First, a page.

A LOOK ROUND. I "Brutes They Remain." I [BY SENTINEL. "] I WE British do not count hate W a virtue. We rather sympa- thise with the soldier in Mr. Kipling's poem who confesses, I own I'd just as soon as not respect the man I kill." The King recently, in a speech to French Senators and Deputies, recalled the fact that many a war was waged in former centuries between our two dafions. But in those wars there was always on both sides a spirit of chivalry which forbade bitterness, and when peace came, it was met with a sense of mutual respect." Even in this present war, there has been shown that spirit of chivalry in the fight- ing with the Turks, and few of the men that fought at Gallipoli have any bitterness towards Johnny Turk." The Turkish soldier is a gentleman, even though his Government has done unspeakable things in Armenia and Palestine. But you will not hear the same thing about the German, although his military qualities will be freely acknowledged. They're nail- ing good soldiers, but awful swine," was the way in which an officer of the Old Contemptibles summed up the Ger- man Armies. Our soldiers and our Allies are now marching through towns which have been under the heel of the Hun for four years and more. The inhabitants who have endured so bravely pour out to greet them, their mouths filled with laughter and their tongues with joy." But everywhere the story is the same houses stripped bare of all their belong- ings starvation and brutal .beatings men, women and children dragged off into Germany: gir's bkcn to be orderlies to German oncers. The least I ei,lles to oflcei--?. I I e is the huge sum of nmmy which the captive towns, such as Lille, Thourout, Koubaix, and Turcoing have been made to pay. German officers have de- scended so low as to compel the people to sell their meat, milk, butcer and vegetables in return for worthless requi- sition notes, and then to sell them again to the starving population at tip-top prices. Incredible meanness has gone hand-in-hand with cruelty. The country continues to be shocked with the awful stories of the torture and starvation of our helpless prisoners. This is quite deliberately done by the Germans. We will break your brave English hearts to-morrow." snarled a German officer at Marchiennes. Presi- dent Wilson told the Germans that, be- fore there could be any question of granting the truce they ask for. atroci- ties by bnJ and sea must cease. The German Government. in reply, pro- tests against the charge of illegal and inhuman practices that is made against -he German land and sea forces, and thereby against the German people. Destruction, they say. is necessary in a retreat, and the looting of private pro- perty is forbidden. At best. these arc excuses for only a very small part of the horrible mass of iniquity with which the Germans stand accused before the world, and, if the looting of private pro- perty is forbidden and the offenders punished, the punishment only falls on small offenders. Looting is not for- bidden to the German Crown Prince and Prince Eitel Frederic, nor have they ever been punished for it. As regards the sea, the Germans utterly refuse to admit that the sinking of merchantmen by the U-boats is an atrocity and an offence against the laws of war. They say that they ly sent ordeis to their submarine landers not to sink passenger ). Thev sent a similar promise to esident Wif when lie protested afce*-nst tv ■ of the" Sussex," and )tirbt their time had t ,ed in his face. and tiieir "unrestricted U-boat campaign," linking everything thev could reach, neutral ships as well as ships of their enemies, and. as often as possible, without trace. Herr Schei- demann, the socialist, then opposed U-boat warfare as inhuman: He is now a member of the "democratic" government which justifies it. and has no apology to offer for the sinking of the Leinster. 0 The leopard has not changed his spots. To the New Government which is supposed to represent the people, as to the old autocratic Govern- ment of the Kaiser, everything is law- ful and humane which serves b German [Continued at foot of next column.)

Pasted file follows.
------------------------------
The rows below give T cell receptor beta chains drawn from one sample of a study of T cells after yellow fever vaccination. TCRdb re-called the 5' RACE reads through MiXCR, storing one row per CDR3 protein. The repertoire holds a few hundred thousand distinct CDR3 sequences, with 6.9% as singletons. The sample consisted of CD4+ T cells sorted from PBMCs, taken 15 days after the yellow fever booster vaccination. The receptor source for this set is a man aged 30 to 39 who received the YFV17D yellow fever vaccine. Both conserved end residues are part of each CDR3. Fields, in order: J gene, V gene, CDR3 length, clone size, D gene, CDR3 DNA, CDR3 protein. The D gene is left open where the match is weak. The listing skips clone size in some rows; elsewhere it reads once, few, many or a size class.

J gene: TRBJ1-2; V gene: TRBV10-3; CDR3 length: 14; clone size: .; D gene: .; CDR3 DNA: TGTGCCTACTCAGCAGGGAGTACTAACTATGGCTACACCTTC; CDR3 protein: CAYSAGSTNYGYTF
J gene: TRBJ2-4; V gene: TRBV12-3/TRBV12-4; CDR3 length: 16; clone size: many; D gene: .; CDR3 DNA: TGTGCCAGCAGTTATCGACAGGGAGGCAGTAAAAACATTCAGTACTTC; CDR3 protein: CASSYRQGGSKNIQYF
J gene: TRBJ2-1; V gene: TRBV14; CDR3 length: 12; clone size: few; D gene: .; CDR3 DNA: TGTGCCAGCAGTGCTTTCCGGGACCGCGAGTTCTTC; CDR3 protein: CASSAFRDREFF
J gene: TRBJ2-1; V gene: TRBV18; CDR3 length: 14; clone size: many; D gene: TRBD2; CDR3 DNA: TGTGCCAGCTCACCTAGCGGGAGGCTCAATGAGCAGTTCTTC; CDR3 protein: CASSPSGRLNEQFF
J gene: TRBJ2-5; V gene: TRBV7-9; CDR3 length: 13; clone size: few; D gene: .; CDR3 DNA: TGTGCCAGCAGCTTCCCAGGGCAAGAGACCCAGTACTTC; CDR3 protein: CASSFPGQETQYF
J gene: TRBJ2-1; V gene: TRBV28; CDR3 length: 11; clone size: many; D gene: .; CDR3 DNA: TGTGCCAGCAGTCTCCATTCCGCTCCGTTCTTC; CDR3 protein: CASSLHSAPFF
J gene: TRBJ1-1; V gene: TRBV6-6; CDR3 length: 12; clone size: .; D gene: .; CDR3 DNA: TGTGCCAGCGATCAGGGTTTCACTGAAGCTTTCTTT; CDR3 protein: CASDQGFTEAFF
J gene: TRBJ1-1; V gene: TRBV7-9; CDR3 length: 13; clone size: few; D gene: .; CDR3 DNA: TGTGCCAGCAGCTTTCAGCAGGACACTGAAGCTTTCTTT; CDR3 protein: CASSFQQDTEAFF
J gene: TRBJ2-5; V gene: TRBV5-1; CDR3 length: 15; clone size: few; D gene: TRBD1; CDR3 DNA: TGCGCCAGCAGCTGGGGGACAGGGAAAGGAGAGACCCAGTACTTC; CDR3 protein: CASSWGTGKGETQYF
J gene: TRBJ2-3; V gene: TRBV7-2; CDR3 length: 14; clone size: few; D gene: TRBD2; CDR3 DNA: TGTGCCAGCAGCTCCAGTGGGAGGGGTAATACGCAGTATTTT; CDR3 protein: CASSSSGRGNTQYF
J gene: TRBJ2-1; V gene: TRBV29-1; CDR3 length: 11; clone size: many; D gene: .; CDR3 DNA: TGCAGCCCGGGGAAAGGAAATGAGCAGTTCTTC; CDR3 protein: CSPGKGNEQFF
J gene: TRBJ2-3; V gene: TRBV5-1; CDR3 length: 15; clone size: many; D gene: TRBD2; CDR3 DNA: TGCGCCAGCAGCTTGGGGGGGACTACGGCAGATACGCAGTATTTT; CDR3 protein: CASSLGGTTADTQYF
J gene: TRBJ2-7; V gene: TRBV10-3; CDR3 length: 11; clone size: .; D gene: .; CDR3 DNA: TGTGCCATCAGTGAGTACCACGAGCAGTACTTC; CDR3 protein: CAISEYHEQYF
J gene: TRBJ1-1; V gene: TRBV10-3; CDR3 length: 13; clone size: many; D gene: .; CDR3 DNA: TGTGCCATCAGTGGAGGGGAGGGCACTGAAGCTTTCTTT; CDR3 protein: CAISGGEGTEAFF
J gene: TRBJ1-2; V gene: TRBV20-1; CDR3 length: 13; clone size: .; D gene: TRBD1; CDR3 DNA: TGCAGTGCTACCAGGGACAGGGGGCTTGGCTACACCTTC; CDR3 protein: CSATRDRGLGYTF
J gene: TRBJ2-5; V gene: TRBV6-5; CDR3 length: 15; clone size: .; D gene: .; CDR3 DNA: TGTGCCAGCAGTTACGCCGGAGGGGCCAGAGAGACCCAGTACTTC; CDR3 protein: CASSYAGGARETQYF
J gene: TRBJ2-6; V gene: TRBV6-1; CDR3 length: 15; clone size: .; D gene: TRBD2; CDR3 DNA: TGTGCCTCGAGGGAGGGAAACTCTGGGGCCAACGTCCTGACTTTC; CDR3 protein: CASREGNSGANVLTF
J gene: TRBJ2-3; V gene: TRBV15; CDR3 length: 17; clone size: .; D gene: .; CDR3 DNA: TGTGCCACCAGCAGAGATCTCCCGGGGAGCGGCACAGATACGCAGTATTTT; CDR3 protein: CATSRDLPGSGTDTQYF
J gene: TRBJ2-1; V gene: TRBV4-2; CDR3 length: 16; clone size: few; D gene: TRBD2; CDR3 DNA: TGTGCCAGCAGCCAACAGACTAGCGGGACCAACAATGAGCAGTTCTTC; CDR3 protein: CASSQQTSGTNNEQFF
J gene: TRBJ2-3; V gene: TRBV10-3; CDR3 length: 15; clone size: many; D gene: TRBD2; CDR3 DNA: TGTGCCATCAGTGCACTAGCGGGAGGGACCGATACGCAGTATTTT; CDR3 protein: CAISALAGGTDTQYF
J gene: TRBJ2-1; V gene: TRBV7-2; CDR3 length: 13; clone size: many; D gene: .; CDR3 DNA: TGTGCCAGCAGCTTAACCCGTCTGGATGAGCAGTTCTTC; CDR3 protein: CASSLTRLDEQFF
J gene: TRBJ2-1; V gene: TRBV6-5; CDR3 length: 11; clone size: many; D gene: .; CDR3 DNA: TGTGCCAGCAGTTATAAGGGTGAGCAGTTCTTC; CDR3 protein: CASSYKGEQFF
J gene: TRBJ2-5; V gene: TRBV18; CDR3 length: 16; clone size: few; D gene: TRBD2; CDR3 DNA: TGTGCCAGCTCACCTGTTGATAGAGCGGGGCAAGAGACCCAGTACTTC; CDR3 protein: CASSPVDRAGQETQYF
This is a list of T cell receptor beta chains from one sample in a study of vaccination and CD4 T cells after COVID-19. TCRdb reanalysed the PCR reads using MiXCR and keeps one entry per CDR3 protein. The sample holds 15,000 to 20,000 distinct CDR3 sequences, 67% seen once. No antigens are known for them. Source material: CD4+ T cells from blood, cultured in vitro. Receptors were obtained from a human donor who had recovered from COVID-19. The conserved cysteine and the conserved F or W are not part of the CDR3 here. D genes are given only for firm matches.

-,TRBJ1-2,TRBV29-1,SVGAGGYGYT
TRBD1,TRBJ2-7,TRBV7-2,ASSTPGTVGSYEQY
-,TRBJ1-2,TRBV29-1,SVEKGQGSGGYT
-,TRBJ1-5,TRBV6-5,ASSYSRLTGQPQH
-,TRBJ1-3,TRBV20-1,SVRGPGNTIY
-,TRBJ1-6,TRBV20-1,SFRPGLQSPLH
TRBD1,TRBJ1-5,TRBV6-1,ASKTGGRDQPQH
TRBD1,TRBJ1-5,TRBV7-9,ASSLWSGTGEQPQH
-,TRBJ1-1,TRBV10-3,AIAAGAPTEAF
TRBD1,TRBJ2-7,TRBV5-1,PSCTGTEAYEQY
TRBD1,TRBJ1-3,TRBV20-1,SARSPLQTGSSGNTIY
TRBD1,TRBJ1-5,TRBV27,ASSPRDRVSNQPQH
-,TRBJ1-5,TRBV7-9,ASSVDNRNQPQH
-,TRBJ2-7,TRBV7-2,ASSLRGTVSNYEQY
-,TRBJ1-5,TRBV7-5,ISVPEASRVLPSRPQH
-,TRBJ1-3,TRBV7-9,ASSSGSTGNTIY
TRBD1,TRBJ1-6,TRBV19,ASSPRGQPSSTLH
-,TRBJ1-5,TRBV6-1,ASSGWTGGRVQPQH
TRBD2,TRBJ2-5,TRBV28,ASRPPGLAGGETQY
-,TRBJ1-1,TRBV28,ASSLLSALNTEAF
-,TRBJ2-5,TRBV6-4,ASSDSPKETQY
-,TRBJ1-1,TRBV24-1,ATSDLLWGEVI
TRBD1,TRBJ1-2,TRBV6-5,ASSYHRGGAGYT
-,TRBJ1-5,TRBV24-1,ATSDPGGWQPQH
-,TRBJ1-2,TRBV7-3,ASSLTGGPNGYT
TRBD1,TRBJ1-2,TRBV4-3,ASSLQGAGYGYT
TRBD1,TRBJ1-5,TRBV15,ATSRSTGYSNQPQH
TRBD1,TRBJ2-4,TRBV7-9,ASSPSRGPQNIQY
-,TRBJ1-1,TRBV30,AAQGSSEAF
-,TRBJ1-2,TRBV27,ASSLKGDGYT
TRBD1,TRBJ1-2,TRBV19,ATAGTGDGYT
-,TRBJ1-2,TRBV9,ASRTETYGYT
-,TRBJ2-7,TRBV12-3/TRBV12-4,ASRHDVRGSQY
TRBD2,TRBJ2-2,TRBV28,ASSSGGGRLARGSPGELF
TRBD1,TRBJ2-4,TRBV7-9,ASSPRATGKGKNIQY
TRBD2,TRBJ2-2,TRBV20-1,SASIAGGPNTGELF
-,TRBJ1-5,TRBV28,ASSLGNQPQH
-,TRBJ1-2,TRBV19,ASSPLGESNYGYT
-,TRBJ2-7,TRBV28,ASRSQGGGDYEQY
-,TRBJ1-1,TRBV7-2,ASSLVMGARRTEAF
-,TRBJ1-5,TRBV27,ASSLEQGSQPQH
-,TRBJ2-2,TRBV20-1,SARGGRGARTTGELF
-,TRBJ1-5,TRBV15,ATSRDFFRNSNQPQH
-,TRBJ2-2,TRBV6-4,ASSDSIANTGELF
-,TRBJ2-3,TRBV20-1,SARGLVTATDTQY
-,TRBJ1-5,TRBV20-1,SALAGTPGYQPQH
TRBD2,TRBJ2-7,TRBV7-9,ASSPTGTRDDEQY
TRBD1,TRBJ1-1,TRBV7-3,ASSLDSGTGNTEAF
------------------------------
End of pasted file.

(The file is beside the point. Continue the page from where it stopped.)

OUR ALLIES. I The "Fantassin." I [BY V. C. C. COLLUM.] I When due recognition has been given to the gunner, the genu, as the French engineer is called, the cavalier, the sapp±r and miner, the tank-man, the commis- sariat and the auxiliary soldier, the back- bone of the army remains as ever, the plain infantry-man, or, as he is called in France, the fantassin. Before the War, the gunners, and more particularly the cavaliers, thought them- selves to be the pick of the army; the fantassins were just the common herd that remained. So naturally the French fan- tassin, who is a gay fellow, full of humour, rather enjoyed the position when the War of the Moles began, and the world acknow- ledged that this was an infantry-man's war. The cavalry had to come down off their horses, and, leaving their lances and sabres and plumed helmets behind, had to take their turn in the trenches as dis- mounted troops. He chaffed the very life out of the cavalier, who was left in billets in charge of the horses, calling him an embusqui, which is the French word for the shirker or the soldier who stays behind the lines in a "cushy" job. It was all good- humoured chaff, for the fantassin knew quite well that the cavaliers, as reserves, had often got the infantry out of a hole, and that they were only waiting their chance—now come, as the cavalry hunts the Huns towards Germany—to prove themselves again the fine troops that they were during the first months of the war. And the cavaliers, proud as they are of their cavalry tradition, have always been the first to own that the fellow who has really defended France, to whom the lion's share of the glory of victory will go, is the cheerful, muddy, unshaven man in blue who has endured four years of trench war- fare—the ordinary infantry poilu. For the most part, the French infantry regiments are merely distinguished by numbers, though there are special corps, such as the Zouaves, the Chasseurs, the Colonial and Native Rifles, and the Foreign Legion, which I will deal with later. Among the hundreds of thousands of fantassin*, there are a great many townsmen, mechanics, shopkeepers, clerks and so on but the bulk of them, like the bulk of the entire French population, are peasant farmers. The French do not use the term peasant" or "agricultural labourer in describing themselves. The word they use is cuitivateur. A good word, that, cultivator; there is a certain dignity about it, suggestive of skill and love of the soil. Some of these men work for others, but most of them work on the little holding that they own. A French writer of the Revolution said: "the land of France belongs to twenty millions of peasants, who cultivate it; the land of England belongs to an aristocracy of thirty-two thousand persons, who have it cultivated for them." No wonder the French citizen soldier fights with a self-sacrificing passion of devotion to la patrie (the native land) which has something personal in it. This same writer said of the French cultivator: The land is his mistress it brings forth because it is loved." This love of the cultivator for the soil explains the French soldier's rage when he finds the enemy has mutilated fruit trees, ruined farms, and desecrated peasant homes with his un- speakable filthiness. To him it is almost as bad as the unnameable things he has done to captured French women and to innocent little children. And yet the fantassin, through it all, keeps his gaiety. He is the gayest, wittiest soldier in the world. As one of them, badly wounded, said to me. We are always ragging:" It is true; in the trenches, going over the top, on long marches, in the mud, in the wet, in the cold, in hospital—even on the operating table, which he nicknames the billiard table the poilu has his joke. But there is one thing about which he is in deadly earnest: the Hun has got to get out of France and Belgium and A lsace- Lorraine—bag and baggage, before the French fantassin will ever unload his rifle and stop running after him